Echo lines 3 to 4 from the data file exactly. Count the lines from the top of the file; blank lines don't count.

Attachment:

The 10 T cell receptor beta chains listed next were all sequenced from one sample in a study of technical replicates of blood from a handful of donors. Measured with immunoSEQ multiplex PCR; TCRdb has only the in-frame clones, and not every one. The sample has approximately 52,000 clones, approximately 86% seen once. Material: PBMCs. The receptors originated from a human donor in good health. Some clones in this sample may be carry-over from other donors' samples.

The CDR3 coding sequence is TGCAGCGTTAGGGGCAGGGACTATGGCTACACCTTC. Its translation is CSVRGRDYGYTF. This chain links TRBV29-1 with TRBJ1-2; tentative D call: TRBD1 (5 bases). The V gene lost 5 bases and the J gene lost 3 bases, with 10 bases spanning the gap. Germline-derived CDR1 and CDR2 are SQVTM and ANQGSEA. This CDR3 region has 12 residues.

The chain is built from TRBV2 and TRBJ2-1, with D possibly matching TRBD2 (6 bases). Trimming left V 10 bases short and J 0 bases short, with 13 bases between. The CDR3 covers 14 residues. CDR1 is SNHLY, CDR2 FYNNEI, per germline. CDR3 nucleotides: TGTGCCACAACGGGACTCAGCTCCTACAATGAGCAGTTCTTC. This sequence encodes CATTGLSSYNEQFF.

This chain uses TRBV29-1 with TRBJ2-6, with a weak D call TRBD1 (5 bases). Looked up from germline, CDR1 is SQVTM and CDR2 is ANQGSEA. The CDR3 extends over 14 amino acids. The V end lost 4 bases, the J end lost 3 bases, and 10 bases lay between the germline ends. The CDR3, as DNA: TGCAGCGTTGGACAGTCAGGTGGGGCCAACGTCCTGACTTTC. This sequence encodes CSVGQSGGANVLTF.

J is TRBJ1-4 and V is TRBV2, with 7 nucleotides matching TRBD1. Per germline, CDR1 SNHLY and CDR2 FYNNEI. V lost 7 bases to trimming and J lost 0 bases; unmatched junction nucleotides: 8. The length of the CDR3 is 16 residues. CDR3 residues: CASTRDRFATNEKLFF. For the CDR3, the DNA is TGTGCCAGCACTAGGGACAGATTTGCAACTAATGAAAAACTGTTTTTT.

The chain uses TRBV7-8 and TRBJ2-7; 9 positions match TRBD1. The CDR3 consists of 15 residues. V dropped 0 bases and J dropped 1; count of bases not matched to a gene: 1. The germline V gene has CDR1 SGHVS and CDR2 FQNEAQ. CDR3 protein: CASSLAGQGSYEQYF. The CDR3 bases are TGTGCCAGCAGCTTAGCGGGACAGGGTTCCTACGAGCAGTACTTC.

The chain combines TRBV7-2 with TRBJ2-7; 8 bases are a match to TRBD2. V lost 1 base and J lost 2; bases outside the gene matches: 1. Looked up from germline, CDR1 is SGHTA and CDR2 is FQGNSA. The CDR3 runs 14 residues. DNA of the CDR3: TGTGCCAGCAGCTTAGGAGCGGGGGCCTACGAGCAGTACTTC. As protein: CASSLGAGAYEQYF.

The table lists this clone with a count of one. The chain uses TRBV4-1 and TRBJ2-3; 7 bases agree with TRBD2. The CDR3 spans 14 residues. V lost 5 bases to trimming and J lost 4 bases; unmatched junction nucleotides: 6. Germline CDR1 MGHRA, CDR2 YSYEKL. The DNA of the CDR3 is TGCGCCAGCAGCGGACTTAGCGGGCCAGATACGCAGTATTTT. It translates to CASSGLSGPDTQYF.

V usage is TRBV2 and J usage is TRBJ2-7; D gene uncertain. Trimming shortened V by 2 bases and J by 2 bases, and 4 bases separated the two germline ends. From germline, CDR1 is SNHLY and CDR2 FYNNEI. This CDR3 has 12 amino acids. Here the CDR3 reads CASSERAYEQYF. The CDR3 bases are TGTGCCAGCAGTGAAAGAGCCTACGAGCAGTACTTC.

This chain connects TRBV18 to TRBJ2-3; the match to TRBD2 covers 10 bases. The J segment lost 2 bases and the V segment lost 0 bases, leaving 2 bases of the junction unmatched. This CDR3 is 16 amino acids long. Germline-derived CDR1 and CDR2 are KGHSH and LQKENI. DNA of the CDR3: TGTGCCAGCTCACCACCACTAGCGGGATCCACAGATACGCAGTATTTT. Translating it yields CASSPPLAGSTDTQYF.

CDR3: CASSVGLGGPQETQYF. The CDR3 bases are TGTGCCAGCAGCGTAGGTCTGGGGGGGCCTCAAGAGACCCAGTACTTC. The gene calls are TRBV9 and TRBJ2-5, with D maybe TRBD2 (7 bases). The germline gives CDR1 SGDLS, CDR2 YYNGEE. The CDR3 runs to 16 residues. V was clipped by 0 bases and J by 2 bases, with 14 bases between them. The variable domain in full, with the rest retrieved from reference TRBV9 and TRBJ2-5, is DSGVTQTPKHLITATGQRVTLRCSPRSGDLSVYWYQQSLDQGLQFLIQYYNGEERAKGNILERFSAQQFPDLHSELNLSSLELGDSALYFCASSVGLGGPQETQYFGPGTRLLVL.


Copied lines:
The chain is built from TRBV2 and TRBJ2-1, with D possibly matching TRBD2 (6 bases). Trimming left V 10 bases short and J 0 bases short, with 13 bases between. The CDR3 covers 14 residues. CDR1 is SNHLY, CDR2 FYNNEI, per germline. CDR3 nucleotides: TGTGCCACAACGGGACTCAGCTCCTACAATGAGCAGTTCTTC. This sequence encodes CATTGLSSYNEQFF.

This chain uses TRBV29-1 with TRBJ2-6, with a weak D call TRBD1 (5 bases). Looked up from germline, CDR1 is SQVTM and CDR2 is ANQGSEA. The CDR3 extends over 14 amino acids. The V end lost 4 bases, the J end lost 3 bases, and 10 bases lay between the germline ends. The CDR3, as DNA: TGCAGCGTTGGACAGTCAGGTGGGGCCAACGTCCTGACTTTC. This sequence encodes CSVGQSGGANVLTF.